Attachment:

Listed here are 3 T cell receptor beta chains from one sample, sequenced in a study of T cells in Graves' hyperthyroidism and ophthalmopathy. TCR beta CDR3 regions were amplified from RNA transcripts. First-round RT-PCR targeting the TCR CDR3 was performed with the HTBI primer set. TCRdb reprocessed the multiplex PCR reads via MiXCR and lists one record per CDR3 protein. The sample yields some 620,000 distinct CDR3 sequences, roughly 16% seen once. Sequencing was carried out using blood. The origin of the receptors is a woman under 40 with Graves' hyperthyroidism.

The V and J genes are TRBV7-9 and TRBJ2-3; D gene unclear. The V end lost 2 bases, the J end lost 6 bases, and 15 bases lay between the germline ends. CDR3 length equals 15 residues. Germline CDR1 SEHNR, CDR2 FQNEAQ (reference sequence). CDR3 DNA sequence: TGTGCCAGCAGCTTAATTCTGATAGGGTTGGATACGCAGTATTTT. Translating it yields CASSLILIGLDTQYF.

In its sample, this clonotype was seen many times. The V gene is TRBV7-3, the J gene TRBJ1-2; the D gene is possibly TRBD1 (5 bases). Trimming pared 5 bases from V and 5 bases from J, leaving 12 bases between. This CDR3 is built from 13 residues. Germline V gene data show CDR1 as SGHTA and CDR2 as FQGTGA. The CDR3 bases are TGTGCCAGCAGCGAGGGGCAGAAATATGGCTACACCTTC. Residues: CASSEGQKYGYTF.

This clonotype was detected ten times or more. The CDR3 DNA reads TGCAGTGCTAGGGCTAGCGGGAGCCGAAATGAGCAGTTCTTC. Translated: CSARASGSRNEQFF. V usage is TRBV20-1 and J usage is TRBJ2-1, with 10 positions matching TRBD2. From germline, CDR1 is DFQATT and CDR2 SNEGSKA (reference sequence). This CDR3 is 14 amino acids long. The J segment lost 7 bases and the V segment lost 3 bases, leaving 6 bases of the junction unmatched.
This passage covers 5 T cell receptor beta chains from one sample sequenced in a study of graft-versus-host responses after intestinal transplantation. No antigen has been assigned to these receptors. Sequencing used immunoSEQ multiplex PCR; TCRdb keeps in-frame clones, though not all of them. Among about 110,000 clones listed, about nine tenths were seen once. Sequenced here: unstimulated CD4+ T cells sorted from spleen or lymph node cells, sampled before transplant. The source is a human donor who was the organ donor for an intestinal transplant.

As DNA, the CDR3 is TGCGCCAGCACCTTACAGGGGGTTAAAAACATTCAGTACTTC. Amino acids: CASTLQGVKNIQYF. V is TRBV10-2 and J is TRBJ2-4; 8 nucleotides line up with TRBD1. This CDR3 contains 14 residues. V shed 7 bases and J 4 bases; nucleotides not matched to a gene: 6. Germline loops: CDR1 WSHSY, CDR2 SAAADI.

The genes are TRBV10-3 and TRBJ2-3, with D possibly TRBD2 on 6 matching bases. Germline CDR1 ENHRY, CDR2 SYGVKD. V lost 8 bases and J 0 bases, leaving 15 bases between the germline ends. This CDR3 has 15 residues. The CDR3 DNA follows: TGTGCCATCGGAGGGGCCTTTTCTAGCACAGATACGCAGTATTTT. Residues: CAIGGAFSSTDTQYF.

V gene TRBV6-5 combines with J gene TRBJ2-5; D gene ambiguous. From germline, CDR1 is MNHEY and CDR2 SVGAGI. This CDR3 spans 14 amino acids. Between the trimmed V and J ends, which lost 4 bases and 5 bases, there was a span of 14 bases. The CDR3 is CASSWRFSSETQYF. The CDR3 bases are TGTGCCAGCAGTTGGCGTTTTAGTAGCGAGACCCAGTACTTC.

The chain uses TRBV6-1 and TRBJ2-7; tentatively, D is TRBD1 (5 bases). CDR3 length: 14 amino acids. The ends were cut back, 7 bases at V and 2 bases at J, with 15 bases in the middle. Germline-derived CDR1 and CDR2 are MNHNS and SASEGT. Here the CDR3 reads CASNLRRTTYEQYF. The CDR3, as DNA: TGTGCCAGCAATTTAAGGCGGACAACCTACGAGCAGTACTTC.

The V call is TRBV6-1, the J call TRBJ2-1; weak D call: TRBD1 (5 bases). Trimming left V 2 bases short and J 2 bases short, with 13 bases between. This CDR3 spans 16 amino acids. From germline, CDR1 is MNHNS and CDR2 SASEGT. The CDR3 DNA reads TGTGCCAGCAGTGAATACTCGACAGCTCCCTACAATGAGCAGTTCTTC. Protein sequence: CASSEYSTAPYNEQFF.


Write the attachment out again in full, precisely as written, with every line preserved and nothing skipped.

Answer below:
Listed here are 3 T cell receptor beta chains from one sample, sequenced in a study of T cells in Graves' hyperthyroidism and ophthalmopathy. TCR beta CDR3 regions were amplified from RNA transcripts. First-round RT-PCR targeting the TCR CDR3 was performed with the HTBI primer set. TCRdb reprocessed the multiplex PCR reads via MiXCR and lists one record per CDR3 protein. The sample yields some 620,000 distinct CDR3 sequences, roughly 16% seen once. Sequencing was carried out using blood. The origin of the receptors is a woman under 40 with Graves' hyperthyroidism.

The V and J genes are TRBV7-9 and TRBJ2-3; D gene unclear. The V end lost 2 bases, the J end lost 6 bases, and 15 bases lay between the germline ends. CDR3 length equals 15 residues. Germline CDR1 SEHNR, CDR2 FQNEAQ (reference sequence). CDR3 DNA sequence: TGTGCCAGCAGCTTAATTCTGATAGGGTTGGATACGCAGTATTTT. Translating it yields CASSLILIGLDTQYF.

In its sample, this clonotype was seen many times. The V gene is TRBV7-3, the J gene TRBJ1-2; the D gene is possibly TRBD1 (5 bases). Trimming pared 5 bases from V and 5 bases from J, leaving 12 bases between. This CDR3 is built from 13 residues. Germline V gene data show CDR1 as SGHTA and CDR2 as FQGTGA. The CDR3 bases are TGTGCCAGCAGCGAGGGGCAGAAATATGGCTACACCTTC. Residues: CASSEGQKYGYTF.

This clonotype was detected ten times or more. The CDR3 DNA reads TGCAGTGCTAGGGCTAGCGGGAGCCGAAATGAGCAGTTCTTC. Translated: CSARASGSRNEQFF. V usage is TRBV20-1 and J usage is TRBJ2-1, with 10 positions matching TRBD2. From germline, CDR1 is DFQATT and CDR2 SNEGSKA (reference sequence). This CDR3 is 14 amino acids long. The J segment lost 7 bases and the V segment lost 3 bases, leaving 6 bases of the junction unmatched.
This passage covers 5 T cell receptor beta chains from one sample sequenced in a study of graft-versus-host responses after intestinal transplantation. No antigen has been assigned to these receptors. Sequencing used immunoSEQ multiplex PCR; TCRdb keeps in-frame clones, though not all of them. Among about 110,000 clones listed, about nine tenths were seen once. Sequenced here: unstimulated CD4+ T cells sorted from spleen or lymph node cells, sampled before transplant. The source is a human donor who was the organ donor for an intestinal transplant.

As DNA, the CDR3 is TGCGCCAGCACCTTACAGGGGGTTAAAAACATTCAGTACTTC. Amino acids: CASTLQGVKNIQYF. V is TRBV10-2 and J is TRBJ2-4; 8 nucleotides line up with TRBD1. This CDR3 contains 14 residues. V shed 7 bases and J 4 bases; nucleotides not matched to a gene: 6. Germline loops: CDR1 WSHSY, CDR2 SAAADI.

The genes are TRBV10-3 and TRBJ2-3, with D possibly TRBD2 on 6 matching bases. Germline CDR1 ENHRY, CDR2 SYGVKD. V lost 8 bases and J 0 bases, leaving 15 bases between the germline ends. This CDR3 has 15 residues. The CDR3 DNA follows: TGTGCCATCGGAGGGGCCTTTTCTAGCACAGATACGCAGTATTTT. Residues: CAIGGAFSSTDTQYF.

V gene TRBV6-5 combines with J gene TRBJ2-5; D gene ambiguous. From germline, CDR1 is MNHEY and CDR2 SVGAGI. This CDR3 spans 14 amino acids. Between the trimmed V and J ends, which lost 4 bases and 5 bases, there was a span of 14 bases. The CDR3 is CASSWRFSSETQYF. The CDR3 bases are TGTGCCAGCAGTTGGCGTTTTAGTAGCGAGACCCAGTACTTC.

The chain uses TRBV6-1 and TRBJ2-7; tentatively, D is TRBD1 (5 bases). CDR3 length: 14 amino acids. The ends were cut back, 7 bases at V and 2 bases at J, with 15 bases in the middle. Germline-derived CDR1 and CDR2 are MNHNS and SASEGT. Here the CDR3 reads CASNLRRTTYEQYF. The CDR3, as DNA: TGTGCCAGCAATTTAAGGCGGACAACCTACGAGCAGTACTTC.

The V call is TRBV6-1, the J call TRBJ2-1; weak D call: TRBD1 (5 bases). Trimming left V 2 bases short and J 2 bases short, with 13 bases between. This CDR3 spans 16 amino acids. From germline, CDR1 is MNHNS and CDR2 SASEGT. The CDR3 DNA reads TGTGCCAGCAGTGAATACTCGACAGCTCCCTACAATGAGCAGTTCTTC. Protein sequence: CASSEYSTAPYNEQFF.